Republic? More Power For Politicians (p 1 of 11)
By Dr David Mitchell (An elected delegate to the Constitutional Convention)
The booklet "Republic? The Hidden Agenda" was originally written primarily for the use of delegates to the Constitutional Convention meeting at Old Parliament House, Canberra from the 4th to the 15th of February, 1998. It provided a simple guide to the philosophical and historical background to Australia's governmental structure. Also, it demonstrated that a change to a Republic would change the foundational moral principles of government.
A complimentary copy of "Republic? The Hidden Agenda" was given to every delegate before the Constitutional Convention opened; it was tabled at the earliest opportunity in debate; it received publicity in newspapers and on television; it was referred to in "Hansard" (the minutes of debate provided daily to each delegate); and it was available in the Convention library and media room. However, inquiries after the Convention revealed that many delegates claimed to be unaware of its existence. Of the delegates who acknowledged its existence most admitted they had not read it and one stated he threw it straight in the waste paper basket without opening it. Perhaps many copies ended as waste paper without being read.
Three thousand copies of the first edition were printed so that any interested Australian would have access to an easy-to-read explanation of the background and intention of the present system, an explanation that is particularly needed at this time when proposals for Australia to change its constitutional structure are being discussed. The first edition sold out in a matter of weeks and, to meet a continuing demand, a slightly revised second edition (including reference to decisions of the Constitutional Convention) was produced in April, 1998. Four thousand copies were printed and quickly sold out.
This new booklet is, in effect, a third edition. It has a new name and contains new information. The Bill for an Act to change the Constitution of Australia to institute republican government in this nation was tabled in Parliament in June, 1999. This means the people of Australia are now presumed to know what is intended. Copies of the Bill (Constitution (Establishment of Republic) 1999) are available from The Secretary, Joint Select Committee on the Republic Referendum, Parliament House, Canberra, ACT 2600 or from the internet (htpp//www.aph.gov.au/parlinfo/billsnet/bills.htm). Of course, there will be an extensive advertising campaign by the people the government has appointed to propose change and by those it has appointed to oppose change.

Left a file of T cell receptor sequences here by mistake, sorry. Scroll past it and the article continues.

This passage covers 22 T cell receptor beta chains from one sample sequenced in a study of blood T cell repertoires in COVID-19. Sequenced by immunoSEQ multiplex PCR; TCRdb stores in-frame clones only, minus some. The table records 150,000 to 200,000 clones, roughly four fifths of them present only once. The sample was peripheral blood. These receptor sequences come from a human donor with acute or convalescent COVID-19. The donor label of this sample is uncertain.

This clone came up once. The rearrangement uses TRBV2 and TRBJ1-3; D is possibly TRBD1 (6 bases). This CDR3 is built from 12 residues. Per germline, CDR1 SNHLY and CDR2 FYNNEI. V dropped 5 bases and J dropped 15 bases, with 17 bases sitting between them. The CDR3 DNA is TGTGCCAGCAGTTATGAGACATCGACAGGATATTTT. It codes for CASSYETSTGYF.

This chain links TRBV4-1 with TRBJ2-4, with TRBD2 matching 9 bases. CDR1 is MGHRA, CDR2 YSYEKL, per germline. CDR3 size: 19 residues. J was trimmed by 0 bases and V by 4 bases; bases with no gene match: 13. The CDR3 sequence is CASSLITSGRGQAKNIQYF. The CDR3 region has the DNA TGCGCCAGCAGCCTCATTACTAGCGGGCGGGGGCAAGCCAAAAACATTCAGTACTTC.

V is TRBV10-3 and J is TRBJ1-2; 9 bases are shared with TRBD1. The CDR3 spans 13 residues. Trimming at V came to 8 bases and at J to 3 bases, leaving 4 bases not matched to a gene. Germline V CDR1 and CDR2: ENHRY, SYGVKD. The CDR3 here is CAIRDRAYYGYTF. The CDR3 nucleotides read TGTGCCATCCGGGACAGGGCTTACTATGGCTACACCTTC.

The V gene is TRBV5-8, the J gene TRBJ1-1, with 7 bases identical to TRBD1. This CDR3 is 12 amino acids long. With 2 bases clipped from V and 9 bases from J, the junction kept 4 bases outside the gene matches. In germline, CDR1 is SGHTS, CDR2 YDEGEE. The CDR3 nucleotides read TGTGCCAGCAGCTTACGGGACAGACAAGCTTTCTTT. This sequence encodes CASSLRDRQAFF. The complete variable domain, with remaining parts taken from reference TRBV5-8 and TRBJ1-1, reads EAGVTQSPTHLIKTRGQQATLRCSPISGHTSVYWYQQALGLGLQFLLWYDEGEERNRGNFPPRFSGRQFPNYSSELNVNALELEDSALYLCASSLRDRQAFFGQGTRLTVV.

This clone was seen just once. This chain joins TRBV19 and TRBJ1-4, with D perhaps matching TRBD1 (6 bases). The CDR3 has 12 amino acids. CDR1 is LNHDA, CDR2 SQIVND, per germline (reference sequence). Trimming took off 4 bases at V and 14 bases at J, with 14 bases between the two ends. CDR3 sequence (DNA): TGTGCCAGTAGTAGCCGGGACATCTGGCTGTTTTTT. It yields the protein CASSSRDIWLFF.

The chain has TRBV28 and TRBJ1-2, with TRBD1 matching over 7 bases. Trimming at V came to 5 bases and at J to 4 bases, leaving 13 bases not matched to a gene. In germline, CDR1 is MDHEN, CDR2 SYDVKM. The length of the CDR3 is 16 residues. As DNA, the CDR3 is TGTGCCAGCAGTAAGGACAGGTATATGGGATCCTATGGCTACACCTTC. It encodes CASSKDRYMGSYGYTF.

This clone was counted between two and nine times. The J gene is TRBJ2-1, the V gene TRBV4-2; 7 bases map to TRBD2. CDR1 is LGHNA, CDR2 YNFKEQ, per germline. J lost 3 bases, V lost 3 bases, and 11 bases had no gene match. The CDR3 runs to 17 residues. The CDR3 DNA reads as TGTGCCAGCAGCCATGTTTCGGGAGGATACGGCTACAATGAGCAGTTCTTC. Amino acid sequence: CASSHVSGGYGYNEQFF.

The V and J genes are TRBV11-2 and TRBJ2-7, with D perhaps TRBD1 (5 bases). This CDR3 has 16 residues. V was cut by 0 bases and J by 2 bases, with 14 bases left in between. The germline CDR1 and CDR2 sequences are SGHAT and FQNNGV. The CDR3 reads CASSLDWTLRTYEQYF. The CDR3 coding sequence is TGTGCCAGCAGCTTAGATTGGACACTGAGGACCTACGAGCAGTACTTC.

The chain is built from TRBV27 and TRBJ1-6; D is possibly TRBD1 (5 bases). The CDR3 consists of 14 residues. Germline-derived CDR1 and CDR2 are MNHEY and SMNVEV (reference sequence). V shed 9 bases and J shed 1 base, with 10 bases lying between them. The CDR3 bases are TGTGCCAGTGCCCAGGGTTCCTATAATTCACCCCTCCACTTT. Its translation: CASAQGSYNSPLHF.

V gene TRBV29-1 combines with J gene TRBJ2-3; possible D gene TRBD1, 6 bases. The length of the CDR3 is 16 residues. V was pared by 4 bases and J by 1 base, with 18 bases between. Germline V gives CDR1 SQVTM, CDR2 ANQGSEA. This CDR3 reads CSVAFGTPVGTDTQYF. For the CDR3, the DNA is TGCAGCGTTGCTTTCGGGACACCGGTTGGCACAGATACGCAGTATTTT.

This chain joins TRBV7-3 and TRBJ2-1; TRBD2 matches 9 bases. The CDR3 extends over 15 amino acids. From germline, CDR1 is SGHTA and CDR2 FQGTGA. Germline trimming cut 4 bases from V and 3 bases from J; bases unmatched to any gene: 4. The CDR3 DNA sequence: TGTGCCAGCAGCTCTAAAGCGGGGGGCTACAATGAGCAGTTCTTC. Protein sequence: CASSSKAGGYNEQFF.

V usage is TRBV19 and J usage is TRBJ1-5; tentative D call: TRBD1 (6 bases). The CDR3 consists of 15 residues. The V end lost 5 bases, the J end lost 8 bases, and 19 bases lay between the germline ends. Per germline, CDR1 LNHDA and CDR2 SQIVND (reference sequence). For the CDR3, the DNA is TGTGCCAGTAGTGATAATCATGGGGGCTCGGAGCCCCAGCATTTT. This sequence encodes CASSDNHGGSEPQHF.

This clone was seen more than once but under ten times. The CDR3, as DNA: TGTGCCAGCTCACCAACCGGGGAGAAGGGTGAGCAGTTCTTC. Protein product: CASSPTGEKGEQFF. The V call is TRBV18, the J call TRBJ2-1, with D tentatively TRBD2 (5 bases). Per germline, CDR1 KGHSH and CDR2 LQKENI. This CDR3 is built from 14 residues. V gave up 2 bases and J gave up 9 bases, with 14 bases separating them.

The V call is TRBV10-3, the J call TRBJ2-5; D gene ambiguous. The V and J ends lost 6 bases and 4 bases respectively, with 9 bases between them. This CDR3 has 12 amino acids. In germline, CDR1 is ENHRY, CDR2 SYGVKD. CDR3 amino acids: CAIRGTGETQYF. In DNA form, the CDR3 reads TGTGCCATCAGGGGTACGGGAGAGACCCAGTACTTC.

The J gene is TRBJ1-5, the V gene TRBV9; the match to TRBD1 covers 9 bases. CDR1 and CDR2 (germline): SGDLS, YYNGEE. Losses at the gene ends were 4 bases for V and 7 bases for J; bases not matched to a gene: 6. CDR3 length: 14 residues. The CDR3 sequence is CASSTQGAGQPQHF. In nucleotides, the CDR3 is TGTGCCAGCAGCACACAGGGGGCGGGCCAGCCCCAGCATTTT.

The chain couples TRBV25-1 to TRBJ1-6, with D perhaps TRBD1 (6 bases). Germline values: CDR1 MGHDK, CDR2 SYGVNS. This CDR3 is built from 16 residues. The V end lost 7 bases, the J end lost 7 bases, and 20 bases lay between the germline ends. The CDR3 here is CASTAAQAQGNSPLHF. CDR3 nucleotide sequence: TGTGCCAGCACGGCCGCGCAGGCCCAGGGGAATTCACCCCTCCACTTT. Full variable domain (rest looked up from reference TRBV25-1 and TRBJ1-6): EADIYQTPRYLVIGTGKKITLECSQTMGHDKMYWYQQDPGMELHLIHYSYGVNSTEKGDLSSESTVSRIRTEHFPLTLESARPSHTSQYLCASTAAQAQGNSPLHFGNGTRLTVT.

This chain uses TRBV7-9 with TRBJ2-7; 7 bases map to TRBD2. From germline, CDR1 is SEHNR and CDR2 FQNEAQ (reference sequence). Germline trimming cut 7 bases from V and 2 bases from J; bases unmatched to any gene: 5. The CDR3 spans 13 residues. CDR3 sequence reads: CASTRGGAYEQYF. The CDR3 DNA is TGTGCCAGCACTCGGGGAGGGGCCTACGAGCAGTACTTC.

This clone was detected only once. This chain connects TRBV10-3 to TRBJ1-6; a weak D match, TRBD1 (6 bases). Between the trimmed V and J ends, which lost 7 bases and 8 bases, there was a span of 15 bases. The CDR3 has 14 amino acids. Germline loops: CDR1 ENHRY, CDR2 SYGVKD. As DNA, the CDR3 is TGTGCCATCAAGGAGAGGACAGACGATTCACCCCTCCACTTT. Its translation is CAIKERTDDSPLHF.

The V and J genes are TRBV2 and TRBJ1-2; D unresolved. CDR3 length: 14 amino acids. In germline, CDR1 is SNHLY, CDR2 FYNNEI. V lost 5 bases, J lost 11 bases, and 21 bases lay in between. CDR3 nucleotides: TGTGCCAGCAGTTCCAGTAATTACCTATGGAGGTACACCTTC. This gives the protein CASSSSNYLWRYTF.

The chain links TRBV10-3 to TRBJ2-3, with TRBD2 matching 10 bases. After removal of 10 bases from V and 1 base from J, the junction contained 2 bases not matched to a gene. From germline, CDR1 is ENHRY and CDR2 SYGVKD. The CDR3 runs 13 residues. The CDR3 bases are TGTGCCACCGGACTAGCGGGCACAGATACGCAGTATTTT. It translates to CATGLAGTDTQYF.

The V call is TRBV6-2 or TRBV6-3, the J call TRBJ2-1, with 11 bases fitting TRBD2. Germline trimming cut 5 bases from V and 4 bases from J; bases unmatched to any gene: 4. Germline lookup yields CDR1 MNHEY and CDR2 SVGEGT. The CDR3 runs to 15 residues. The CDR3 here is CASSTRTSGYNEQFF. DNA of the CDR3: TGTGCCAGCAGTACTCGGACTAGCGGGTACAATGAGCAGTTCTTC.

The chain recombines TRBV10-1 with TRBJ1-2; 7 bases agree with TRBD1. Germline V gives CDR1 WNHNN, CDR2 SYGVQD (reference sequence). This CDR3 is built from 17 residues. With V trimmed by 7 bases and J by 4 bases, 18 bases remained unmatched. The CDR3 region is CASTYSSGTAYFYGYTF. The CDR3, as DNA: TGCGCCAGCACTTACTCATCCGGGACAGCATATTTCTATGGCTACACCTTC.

Regrettably, it is unlikely that either side in the official, government sponsored, campaigns will give a full picture of the present system. Also, it is unlikely that either side will fully explain the real implications of the changes and the details of what would be lost by change.
The government has appointed two committees; one to conduct the "yes" campaign and the other to run the "no" campaign. Each of these government appointed committees will receive $7,500,000 from the government for advertising. Many of the members of the "no" committee are avowed republicans. It will not be surprising if the true constitutional monarchists (who appear to be in a minority on the "no" committee) decide that the virtues and advantages of the present system should be hidden so the republicans on the "no" committee will not be offended.
It is sincerely hoped this new edition of "Republic? " will have a sufficiently wide distribution and readership to enable many Australians to have a real understanding of the issues before they cast their votes at the referendum in November 1999.
Like its earlier editions, this edition is not intended as an intellectual or academic treatise. It is intended for the ordinary fair-minded Australian.
Written and authorised by Dr David Mitchell,
18 Proctors Rd. Dynnyrne, Tasmania 7005
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